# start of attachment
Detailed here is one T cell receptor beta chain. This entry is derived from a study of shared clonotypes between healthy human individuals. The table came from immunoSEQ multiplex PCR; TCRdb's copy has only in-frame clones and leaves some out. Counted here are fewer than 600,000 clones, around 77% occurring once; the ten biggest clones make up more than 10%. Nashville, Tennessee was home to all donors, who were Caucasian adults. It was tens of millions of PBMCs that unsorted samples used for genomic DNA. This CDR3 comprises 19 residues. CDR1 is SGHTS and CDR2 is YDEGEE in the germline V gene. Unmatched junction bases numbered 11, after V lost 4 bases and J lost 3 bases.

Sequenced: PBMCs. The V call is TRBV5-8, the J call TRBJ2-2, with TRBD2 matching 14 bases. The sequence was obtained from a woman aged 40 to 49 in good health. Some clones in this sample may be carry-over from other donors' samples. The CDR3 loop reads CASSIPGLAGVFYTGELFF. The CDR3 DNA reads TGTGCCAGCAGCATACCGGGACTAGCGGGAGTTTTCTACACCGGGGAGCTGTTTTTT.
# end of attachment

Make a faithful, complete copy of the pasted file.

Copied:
Detailed here is one T cell receptor beta chain. This entry is derived from a study of shared clonotypes between healthy human individuals. The table came from immunoSEQ multiplex PCR; TCRdb's copy has only in-frame clones and leaves some out. Counted here are fewer than 600,000 clones, around 77% occurring once; the ten biggest clones make up more than 10%. Nashville, Tennessee was home to all donors, who were Caucasian adults. It was tens of millions of PBMCs that unsorted samples used for genomic DNA. This CDR3 comprises 19 residues. CDR1 is SGHTS and CDR2 is YDEGEE in the germline V gene. Unmatched junction bases numbered 11, after V lost 4 bases and J lost 3 bases.

Sequenced: PBMCs. The V call is TRBV5-8, the J call TRBJ2-2, with TRBD2 matching 14 bases. The sequence was obtained from a woman aged 40 to 49 in good health. Some clones in this sample may be carry-over from other donors' samples. The CDR3 loop reads CASSIPGLAGVFYTGELFF. The CDR3 DNA reads TGTGCCAGCAGCATACCGGGACTAGCGGGAGTTTTCTACACCGGGGAGCTGTTTTTT.